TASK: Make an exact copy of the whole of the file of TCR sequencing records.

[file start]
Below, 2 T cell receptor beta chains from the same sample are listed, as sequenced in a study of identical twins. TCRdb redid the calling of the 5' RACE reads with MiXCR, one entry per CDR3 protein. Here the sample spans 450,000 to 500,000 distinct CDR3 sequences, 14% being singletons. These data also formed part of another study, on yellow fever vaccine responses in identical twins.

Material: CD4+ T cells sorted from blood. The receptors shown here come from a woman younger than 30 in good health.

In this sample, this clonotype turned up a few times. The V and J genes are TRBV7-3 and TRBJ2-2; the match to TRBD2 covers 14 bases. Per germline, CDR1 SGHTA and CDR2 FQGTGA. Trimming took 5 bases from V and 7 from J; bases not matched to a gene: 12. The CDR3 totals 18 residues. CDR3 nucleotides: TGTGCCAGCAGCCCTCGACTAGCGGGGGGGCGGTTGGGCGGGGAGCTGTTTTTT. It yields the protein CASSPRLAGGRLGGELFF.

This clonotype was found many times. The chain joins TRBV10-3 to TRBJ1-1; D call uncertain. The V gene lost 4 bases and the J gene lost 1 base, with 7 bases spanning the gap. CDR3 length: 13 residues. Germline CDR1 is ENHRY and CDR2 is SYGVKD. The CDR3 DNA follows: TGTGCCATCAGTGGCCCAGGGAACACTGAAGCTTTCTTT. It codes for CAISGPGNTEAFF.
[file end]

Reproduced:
Below, 2 T cell receptor beta chains from the same sample are listed, as sequenced in a study of identical twins. TCRdb redid the calling of the 5' RACE reads with MiXCR, one entry per CDR3 protein. Here the sample spans 450,000 to 500,000 distinct CDR3 sequences, 14% being singletons. These data also formed part of another study, on yellow fever vaccine responses in identical twins.

Material: CD4+ T cells sorted from blood. The receptors shown here come from a woman younger than 30 in good health.

In this sample, this clonotype turned up a few times. The V and J genes are TRBV7-3 and TRBJ2-2; the match to TRBD2 covers 14 bases. Per germline, CDR1 SGHTA and CDR2 FQGTGA. Trimming took 5 bases from V and 7 from J; bases not matched to a gene: 12. The CDR3 totals 18 residues. CDR3 nucleotides: TGTGCCAGCAGCCCTCGACTAGCGGGGGGGCGGTTGGGCGGGGAGCTGTTTTTT. It yields the protein CASSPRLAGGRLGGELFF.

This clonotype was found many times. The chain joins TRBV10-3 to TRBJ1-1; D call uncertain. The V gene lost 4 bases and the J gene lost 1 base, with 7 bases spanning the gap. CDR3 length: 13 residues. Germline CDR1 is ENHRY and CDR2 is SYGVKD. The CDR3 DNA follows: TGTGCCATCAGTGGCCCAGGGAACACTGAAGCTTTCTTT. It codes for CAISGPGNTEAFF.